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✋ Heartcore Insights
Welcome to the 106th edition of Heartcore Insights. Curated with 🖤 by the Heartcore Team.
If you missed the past newsletters, you can catch up here. Now, let’s dive in!
Metrics That Matter – Three Analyses for Startups and Scaleups to Track on the Path to Profitability
The rallying cry among the tech community in 2022 has been a shift from growth at any cost, to an increased emphasis on profitability.
Metrics which provide helpful diagnostics for startups:
1) Cash Burn Efficiency: if you are earning an incremental dollar of total Net New ARR for each dollar of cash burn you are in a strong position with a Burn Ratio of 1, indicating a healthy ratio relative to benchmarks. A Burn Ratio greater than 1.5x is best in class and below 0.6x Net New ARR to burn indicates that a closer look is warranted.
2) Incremental Profit Margin: often profitability is discussed in absolute terms but it’s important to keep in mind that companies typically show a progression towards profitability. One way to analyze this is to analyze the Incremental Profit Margin - at what rate revenues are converting to Operating Profit. Anything at or above 40% is best in class and anything at or above 20% is beginning to look healthy. It’s worth taking a very close look at your cost structure if your Incremental Profit Margin is trending at 10% or lower.
3) Pre-S&M Profit Margin: if you have a highly retentive product, Sales & Marketing (S&M) costs could be considered an investment in future growth and a variable expense as opposed to a fixed expense. One helpful metric to analyze cost structure is Pre-S&M Profit, which takes Operating Profit Margin and adds back Sales & Marketing Expenses. This tells you how much margin you have before making the decision to invest in Sales & Marketing. A Pre-S&M Profit Margin of approximately 20% or higher can be considered quite healthy because it means your company has the adequate budget to invest in S&M. 40% or higher would be considered best in class.
Discussing a bridge round/extension is one of the most challenging conversations between founders and investors. To get to that answer of a yes or no on a given bridge, many investors ask themselves (and often the companies) a subset of the following questions.
Is the company still going after a venture-scale outcome?
A venture-scale outcome is a company with a path to reaching $100M in revenue with good margins in the next decade. When the initial investment is made, most investors believe the companies they invest in can hit that target. Over time, investors and founders learn a lot about the probability of achieving that outcome.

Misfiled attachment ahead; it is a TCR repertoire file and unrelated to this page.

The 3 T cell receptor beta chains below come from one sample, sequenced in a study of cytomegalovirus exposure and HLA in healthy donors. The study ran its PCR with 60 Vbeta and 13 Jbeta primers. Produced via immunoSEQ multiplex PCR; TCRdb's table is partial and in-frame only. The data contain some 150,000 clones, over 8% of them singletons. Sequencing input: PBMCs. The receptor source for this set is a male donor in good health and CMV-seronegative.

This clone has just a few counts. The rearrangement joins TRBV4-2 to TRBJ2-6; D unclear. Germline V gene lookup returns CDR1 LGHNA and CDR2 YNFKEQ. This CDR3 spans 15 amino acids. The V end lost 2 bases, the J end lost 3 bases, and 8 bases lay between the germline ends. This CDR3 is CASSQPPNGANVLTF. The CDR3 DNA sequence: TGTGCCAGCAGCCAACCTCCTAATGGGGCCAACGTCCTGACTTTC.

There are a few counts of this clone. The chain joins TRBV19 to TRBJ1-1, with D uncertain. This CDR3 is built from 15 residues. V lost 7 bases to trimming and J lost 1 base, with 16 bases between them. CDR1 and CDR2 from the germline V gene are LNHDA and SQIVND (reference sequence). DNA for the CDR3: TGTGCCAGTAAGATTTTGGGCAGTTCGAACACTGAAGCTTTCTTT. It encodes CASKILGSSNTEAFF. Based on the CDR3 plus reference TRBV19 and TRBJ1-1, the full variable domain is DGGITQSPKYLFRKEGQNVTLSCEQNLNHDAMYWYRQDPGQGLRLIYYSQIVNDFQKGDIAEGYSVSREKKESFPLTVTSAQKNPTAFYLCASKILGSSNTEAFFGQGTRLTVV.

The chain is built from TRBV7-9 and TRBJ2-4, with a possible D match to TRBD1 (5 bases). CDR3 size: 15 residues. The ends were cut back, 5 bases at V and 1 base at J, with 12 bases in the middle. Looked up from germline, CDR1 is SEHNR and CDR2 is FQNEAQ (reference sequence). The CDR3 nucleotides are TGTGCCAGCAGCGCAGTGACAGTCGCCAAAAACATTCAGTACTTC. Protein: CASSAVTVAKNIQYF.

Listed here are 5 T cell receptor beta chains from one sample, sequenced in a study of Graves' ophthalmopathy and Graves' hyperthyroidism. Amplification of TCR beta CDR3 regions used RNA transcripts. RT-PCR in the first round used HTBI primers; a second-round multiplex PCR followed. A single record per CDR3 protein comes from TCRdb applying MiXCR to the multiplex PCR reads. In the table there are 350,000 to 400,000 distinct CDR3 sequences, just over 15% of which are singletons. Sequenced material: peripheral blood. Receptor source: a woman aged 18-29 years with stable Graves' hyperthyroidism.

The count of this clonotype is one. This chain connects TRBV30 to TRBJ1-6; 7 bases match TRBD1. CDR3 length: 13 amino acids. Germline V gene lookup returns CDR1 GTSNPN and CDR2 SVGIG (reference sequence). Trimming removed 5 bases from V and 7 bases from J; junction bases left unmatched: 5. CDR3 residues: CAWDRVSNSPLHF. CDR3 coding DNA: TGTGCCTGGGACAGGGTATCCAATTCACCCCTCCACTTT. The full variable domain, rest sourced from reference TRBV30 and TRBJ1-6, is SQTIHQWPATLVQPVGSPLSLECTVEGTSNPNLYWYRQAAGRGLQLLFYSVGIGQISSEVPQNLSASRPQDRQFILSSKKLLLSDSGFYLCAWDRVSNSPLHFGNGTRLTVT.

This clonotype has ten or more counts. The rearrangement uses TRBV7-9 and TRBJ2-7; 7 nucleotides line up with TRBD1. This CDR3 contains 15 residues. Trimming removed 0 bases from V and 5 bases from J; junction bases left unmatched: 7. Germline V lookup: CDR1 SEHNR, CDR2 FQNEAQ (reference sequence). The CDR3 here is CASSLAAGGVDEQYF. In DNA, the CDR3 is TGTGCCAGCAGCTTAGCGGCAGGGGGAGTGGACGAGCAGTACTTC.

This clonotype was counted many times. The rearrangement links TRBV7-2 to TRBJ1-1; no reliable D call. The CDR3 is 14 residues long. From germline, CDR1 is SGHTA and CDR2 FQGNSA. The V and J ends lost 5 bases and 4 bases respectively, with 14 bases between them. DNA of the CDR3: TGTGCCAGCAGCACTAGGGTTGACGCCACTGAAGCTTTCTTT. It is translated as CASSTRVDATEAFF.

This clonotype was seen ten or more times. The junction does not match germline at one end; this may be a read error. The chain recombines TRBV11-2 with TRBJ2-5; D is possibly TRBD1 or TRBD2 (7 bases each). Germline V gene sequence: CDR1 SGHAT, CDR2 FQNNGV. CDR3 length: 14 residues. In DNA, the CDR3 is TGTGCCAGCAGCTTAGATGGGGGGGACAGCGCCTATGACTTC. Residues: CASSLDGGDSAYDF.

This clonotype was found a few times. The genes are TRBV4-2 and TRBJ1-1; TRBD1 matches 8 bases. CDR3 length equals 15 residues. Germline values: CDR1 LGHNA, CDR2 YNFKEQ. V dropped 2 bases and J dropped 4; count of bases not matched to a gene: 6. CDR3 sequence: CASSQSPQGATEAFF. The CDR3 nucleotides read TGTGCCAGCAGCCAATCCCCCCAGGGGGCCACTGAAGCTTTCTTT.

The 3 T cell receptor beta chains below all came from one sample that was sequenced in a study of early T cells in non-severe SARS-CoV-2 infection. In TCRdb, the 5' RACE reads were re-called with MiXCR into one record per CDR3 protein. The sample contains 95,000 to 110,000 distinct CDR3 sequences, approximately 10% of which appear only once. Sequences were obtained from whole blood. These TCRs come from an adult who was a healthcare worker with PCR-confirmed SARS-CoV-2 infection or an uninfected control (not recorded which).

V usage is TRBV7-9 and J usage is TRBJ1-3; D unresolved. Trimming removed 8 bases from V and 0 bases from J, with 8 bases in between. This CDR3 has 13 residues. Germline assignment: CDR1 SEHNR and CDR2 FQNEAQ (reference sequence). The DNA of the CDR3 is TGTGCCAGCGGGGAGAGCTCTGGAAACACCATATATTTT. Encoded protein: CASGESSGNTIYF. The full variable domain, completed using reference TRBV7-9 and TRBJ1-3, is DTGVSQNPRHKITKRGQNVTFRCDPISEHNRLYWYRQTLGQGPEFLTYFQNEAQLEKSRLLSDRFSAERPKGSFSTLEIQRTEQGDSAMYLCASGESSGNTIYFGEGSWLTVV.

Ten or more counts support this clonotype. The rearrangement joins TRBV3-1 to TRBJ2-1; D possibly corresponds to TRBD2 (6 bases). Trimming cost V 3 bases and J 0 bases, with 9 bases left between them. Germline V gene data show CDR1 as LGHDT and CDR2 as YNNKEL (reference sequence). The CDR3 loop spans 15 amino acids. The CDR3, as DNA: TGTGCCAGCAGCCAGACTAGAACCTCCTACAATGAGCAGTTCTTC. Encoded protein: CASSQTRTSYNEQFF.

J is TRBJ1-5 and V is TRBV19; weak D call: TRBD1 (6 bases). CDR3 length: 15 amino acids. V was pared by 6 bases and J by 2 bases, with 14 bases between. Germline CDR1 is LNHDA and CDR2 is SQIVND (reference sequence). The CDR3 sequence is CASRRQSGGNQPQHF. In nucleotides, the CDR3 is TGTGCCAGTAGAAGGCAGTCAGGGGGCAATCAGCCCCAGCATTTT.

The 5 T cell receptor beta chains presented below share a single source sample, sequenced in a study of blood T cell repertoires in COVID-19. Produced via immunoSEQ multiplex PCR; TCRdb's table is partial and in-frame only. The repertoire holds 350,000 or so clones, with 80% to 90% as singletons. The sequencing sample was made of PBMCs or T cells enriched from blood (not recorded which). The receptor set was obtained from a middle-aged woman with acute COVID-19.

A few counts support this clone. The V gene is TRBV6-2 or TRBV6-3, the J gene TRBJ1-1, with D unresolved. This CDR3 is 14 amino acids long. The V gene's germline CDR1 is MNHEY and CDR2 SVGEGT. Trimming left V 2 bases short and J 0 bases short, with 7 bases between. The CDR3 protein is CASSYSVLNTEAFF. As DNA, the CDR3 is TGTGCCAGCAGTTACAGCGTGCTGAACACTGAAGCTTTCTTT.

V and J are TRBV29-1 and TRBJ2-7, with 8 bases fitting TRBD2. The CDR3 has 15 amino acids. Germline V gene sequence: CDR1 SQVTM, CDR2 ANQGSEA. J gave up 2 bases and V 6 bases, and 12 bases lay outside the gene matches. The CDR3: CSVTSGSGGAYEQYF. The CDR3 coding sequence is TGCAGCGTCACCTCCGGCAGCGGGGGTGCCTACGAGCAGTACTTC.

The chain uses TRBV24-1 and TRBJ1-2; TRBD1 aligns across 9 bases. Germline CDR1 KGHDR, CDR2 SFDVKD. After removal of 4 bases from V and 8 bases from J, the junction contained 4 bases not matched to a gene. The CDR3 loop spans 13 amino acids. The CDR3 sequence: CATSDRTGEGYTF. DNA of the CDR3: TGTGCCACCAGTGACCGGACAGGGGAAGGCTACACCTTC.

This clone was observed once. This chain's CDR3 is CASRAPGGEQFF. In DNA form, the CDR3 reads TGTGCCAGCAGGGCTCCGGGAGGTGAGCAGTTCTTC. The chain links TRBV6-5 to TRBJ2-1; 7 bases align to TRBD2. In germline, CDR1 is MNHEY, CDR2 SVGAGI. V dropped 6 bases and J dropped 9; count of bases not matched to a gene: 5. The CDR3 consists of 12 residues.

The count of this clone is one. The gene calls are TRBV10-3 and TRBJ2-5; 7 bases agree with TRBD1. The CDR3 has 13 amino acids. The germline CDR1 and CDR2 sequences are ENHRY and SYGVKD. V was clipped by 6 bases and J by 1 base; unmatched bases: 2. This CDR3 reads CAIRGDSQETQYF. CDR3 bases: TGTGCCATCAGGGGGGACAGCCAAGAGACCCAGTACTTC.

Deciding not to pursue the venture-scale outcome shouldn’t be seen as a mark of failure though. Sometimes the market timing is such that it will be very difficult to create a company of that scale in your category. This does not mean that you should quit; there might be a sustainable, profitable business to be built or a smaller outcome available to the founders.
What’s the rationale for the extension?
Extension requests where the rationale boils down to the company wanting to keep going, largely on the same trajectory, with the same strategy, same team size, and the same burn rate fail to generate investor interest. A strong bridge financing ask paints a clear picture of what the company will do with the money that will change the company’s trajectory and answer some of the big outstanding questions about the business.
How much progress did the company make with the capital invested to date?
Did the company fail to achieve the milestones it set out initially? Or did they mostly achieve what they set out to do but find themselves in an unfriendly fundraising environment where investors have higher expectations for performance? From the investor’s point of view, it can often be difficult to believe that a company that was not efficient with the previously invested capital will become more efficient with the next tranche of investment.
Is this bridge coming on the back of a failed fundraise?
Bridges or extensions that come on the back of a failed fundraise are difficult decisions. The challenge for investors is figuring out whether the reasons why the company failed can be rectified with more time and resources or whether investors have identified a fatal flaw in the business that will continue to make it difficult to finance. In many cases, founders believe that more traction or progress is what’s needed to unlock the next round. But in many cases, investors can deduce other reasons why the fundraise failed and conclude that there are bigger issues at work and that more traction or progress is unlikely to change the decision the next time the company goes out to fundraise.
a16z guide to growth metrics
The Difficulty Ratio
The Most Common Go-to-Market Questions
How Notion Used Community to Scale to 20M+ Users
Learnings exploring the GPT/ LLM space
Uncovering Anti-Retention Patterns
Hustling to Save the Planet at Lowercarbon